- The Washington Times - Thursday, August 31, 2000

They have combined for 330 sacks, 16 Pro Bowls and two NFL Defensive Player of the Year awards. Arguably, the greatest defensive end ever, youngest Pro Bowl starter and a first-round draft choice who skipped college now play alongside one another.
For the Washington Redskins to beat the Carolina Panthers in Sunday's season opener at FedEx Field, they must overcome the latter's marquee defensive line. Free agent ends Reggie White and Chuck Smith and tackle Eric Swann join incumbent tackle Sean Gilbert to form one of the NFL's most notorious, if not infamous, lines.
Redskins quarterback Brad Johnson called the Panthers' quartet "the ultimate warriors of the game." Guard Keith Sims rated them "the best in the business." But that's like saying the "Three Tenors" sing well.
White's return after a one-year retirement merely delays his Hall of Fame induction. Swann and Gilbert are two of the more talented tackles of the past decade. Smith seems like the lightweight in comparison, yet most teams would love to start him.
"When you see a guard five yards in the backfield, when you see a tackle lying on the ground and the guy he was blocking making the tackle, those are the guys we're playing against," said Redskins running back Stephen Davis. "I'm just anxious to see what our guys can do against a defensive line that's great."
Unfortunately, Washington's only serious preseason injury will keep center Cory Raymer sidelined for another month, and Pro Bowl guard Tre Johnson is suspended for the opener because of hitting an official during the playoffs. Davis often ran behind Raymer and Johnson. Now he will hit a gap behind center Mark Fischer, making his first regular-season start, and reserve guard Jay Leeuwenburg. Fullback Mike Sellers might be used more for protection than plowing the road, meaning Davis will get even less help. The matchup in the pits could decide the game.
"Every man just has to go into it saying 'What's it going to take for me to win this [matchup]?' " said Leeuwenburg, who will face Swann and sometimes White. I have got my hands full. Eric Swann is a great player. He appears to be rejuvenated. He's hungrier than he has been. He's happier. When he has all those things going on, he's a force."
This is your basic "smashmouth" game between NFC East rivals. Carolina is 0-4 against Washington since entering the NFL in 1995, but three games were decided by three or fewer points, including last year's 38-36 thriller.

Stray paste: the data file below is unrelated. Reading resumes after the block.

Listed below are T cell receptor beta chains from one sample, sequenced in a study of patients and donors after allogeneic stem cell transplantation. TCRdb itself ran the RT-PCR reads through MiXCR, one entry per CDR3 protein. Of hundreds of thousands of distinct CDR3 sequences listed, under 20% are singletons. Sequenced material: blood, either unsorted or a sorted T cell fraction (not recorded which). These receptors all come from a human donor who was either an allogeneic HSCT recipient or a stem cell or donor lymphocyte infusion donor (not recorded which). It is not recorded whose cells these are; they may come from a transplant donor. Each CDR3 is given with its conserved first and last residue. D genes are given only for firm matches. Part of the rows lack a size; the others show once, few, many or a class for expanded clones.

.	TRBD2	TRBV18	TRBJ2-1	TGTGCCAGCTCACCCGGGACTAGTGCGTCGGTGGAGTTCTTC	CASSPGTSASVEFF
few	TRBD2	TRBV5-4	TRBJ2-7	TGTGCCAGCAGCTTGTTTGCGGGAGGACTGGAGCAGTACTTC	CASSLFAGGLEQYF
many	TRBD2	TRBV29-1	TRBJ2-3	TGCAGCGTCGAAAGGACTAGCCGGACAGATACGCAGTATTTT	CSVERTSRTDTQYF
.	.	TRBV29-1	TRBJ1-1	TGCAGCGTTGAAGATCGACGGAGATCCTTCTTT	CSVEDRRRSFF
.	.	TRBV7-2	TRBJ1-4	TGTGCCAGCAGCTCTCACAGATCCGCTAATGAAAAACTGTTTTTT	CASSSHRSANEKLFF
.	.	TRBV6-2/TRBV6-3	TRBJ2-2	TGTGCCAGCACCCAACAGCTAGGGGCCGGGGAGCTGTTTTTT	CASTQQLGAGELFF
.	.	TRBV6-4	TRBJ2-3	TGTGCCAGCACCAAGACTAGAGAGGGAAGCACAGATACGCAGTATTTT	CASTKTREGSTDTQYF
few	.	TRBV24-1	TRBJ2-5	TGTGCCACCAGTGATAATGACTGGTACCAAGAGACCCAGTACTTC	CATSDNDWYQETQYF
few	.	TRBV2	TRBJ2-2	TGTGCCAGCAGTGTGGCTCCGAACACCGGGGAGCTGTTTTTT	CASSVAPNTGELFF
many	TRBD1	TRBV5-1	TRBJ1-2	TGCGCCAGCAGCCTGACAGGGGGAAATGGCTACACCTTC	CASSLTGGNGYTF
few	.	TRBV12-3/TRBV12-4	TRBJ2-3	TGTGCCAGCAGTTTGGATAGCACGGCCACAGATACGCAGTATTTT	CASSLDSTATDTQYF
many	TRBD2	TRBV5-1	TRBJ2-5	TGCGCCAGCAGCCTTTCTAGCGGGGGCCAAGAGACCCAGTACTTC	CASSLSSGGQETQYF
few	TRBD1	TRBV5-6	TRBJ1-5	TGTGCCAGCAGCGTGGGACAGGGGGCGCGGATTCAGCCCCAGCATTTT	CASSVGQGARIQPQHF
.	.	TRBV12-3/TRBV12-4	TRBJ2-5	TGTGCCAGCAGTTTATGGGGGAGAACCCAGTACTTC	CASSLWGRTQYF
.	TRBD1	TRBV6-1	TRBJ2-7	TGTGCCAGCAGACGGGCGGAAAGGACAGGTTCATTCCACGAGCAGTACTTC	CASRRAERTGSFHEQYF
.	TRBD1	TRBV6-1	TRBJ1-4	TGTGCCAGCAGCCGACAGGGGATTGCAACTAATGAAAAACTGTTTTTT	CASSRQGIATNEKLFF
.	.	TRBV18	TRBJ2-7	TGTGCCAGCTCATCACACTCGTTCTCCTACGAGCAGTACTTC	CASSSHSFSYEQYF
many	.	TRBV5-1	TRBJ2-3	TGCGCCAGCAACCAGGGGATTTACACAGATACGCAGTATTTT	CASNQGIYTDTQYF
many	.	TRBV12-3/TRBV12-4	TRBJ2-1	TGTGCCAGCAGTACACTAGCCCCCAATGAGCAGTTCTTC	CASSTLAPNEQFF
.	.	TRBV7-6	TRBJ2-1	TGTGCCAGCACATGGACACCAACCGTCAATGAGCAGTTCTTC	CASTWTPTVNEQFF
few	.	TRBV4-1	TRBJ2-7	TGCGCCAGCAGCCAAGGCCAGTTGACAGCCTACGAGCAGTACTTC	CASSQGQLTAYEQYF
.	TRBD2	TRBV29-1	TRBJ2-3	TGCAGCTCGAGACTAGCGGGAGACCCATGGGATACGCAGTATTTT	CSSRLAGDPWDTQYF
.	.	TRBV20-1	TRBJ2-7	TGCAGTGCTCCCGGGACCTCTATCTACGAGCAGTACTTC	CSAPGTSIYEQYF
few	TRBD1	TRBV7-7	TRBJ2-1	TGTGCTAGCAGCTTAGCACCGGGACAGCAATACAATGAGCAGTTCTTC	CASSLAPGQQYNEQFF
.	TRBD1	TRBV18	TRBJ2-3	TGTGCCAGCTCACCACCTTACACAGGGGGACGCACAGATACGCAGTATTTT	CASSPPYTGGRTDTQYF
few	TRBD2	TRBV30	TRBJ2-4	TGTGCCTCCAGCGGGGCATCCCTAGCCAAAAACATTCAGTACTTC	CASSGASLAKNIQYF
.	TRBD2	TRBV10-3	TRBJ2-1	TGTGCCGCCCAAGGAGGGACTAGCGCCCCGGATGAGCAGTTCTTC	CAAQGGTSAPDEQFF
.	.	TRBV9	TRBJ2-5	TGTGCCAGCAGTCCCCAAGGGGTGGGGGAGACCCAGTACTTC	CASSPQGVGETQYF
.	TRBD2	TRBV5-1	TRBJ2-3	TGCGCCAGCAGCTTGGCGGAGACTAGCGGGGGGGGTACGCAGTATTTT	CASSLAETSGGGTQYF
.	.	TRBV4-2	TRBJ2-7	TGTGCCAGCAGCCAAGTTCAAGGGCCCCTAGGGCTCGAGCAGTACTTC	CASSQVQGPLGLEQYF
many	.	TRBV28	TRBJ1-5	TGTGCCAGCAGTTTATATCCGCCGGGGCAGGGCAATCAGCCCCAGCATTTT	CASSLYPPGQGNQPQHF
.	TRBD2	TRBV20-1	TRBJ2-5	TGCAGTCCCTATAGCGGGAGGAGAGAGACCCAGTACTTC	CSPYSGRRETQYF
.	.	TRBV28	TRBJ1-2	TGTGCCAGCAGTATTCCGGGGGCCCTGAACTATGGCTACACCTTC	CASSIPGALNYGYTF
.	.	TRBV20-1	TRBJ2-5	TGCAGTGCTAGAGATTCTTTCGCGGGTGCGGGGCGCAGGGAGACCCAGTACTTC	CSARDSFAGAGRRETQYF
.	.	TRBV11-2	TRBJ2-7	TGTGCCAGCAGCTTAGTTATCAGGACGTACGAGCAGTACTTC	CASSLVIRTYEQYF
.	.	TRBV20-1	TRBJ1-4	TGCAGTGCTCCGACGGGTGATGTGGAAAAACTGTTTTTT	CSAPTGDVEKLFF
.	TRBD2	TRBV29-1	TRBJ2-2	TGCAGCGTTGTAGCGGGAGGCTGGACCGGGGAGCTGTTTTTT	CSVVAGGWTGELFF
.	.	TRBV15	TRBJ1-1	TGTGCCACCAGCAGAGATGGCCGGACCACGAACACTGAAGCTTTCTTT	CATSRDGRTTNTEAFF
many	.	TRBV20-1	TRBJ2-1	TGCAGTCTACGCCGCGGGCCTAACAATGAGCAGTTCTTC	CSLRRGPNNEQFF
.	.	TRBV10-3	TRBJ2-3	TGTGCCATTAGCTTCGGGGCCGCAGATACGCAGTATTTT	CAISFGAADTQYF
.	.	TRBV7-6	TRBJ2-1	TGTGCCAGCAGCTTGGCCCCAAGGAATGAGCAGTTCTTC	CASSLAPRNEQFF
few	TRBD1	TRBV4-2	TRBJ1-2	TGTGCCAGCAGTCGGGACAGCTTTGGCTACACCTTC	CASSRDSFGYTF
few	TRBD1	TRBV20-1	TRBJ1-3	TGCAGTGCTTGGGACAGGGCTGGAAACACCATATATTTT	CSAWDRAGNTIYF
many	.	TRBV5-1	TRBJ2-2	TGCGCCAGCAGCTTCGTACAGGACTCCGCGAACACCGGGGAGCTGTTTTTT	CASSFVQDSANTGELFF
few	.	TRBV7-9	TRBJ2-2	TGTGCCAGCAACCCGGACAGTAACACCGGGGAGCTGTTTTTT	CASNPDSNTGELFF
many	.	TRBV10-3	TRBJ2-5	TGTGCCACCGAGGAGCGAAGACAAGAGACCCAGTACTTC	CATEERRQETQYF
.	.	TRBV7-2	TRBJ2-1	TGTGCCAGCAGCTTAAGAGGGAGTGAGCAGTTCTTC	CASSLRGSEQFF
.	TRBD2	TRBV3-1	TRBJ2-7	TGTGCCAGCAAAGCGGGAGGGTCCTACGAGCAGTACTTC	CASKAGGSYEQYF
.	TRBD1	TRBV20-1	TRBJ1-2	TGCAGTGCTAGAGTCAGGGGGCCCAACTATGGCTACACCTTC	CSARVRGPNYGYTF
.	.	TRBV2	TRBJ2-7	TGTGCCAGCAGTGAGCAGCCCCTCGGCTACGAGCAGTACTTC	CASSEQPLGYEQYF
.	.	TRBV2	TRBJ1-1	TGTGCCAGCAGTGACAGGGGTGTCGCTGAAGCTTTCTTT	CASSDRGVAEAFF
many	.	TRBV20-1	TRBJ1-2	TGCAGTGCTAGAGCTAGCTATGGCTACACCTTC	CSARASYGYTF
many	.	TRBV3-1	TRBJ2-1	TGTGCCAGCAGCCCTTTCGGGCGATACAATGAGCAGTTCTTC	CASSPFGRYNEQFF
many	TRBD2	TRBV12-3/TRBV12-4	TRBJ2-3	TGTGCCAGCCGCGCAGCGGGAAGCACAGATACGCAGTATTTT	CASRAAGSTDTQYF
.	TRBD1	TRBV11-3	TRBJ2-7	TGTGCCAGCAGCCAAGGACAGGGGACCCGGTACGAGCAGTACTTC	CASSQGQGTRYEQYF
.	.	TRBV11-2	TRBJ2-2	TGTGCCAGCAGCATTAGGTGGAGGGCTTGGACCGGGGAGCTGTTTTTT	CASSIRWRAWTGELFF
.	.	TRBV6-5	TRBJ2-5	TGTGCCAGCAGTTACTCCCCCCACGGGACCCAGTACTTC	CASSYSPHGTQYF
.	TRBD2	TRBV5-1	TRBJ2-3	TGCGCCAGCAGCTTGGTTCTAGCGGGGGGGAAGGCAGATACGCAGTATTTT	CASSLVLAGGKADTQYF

"They know what we do. We know what they do," Brad Johnson said. "I don't see many tricks. They'll bring some eight-man blitzes, but it's nothing we haven't seen before."
Said offensive tackle Jon Jansen: "They don't need tricks. We won't pull any tricks either. Let's play football."
Actually, it will be all new to offensive tackle Chris Samuels. The first-rounder will face Smith, though White could be flipped for a couple of snaps. The Redskins may keep a tight end near Samuels at the start to ensure the rookie isn't overwhelmed. Then again, Samuels didn't allow one quarterback pressure last year at Alabama.
"I don't think I'll be nervous to the point I'll go out there and screw the whole thing up, but I will have butterflies," he said. "After that first lick, they'll all leave."
After spending the preseason practicing against defensive end Bruce Smith, Samuels should be ready for the pass-rushing Smith.
"He's going against one of the best every day with Bruce Smith, so when Bruce turns it up Chris gets a taste of what it's like out there," Leeuwenburg said.
With Tre Johnson suspended, Jansen's 16 games last season make him the senior Redskins linemen. Fischer and Samuels make their first career starts. Sims missed four games with knee problems last year, and Leeuwenburg joined the Redskins in June.
Jansen's successful rookie season was overshadowed by first-round cornerback Champ Bailey's standout play. Twice dominating New York Giants defensive end Michael Strahan earned Jansen a leaguewide reputation as a physical tackle. However, Jansen said White's renowned "club move" that pushes aside tackles will compensate for anything the 39-year-old has lost with age.
"Some people say Reggie's a little older, but you don't lose a step when you have the knowledge he has and have thrown so many tackles on their butts," Jansen said. "He did it in the preseason, so I have to play one of my best games. I grew up watching Reggie play. It will be a lot of fun to say, 'I played Reggie, and this is what I did.' "

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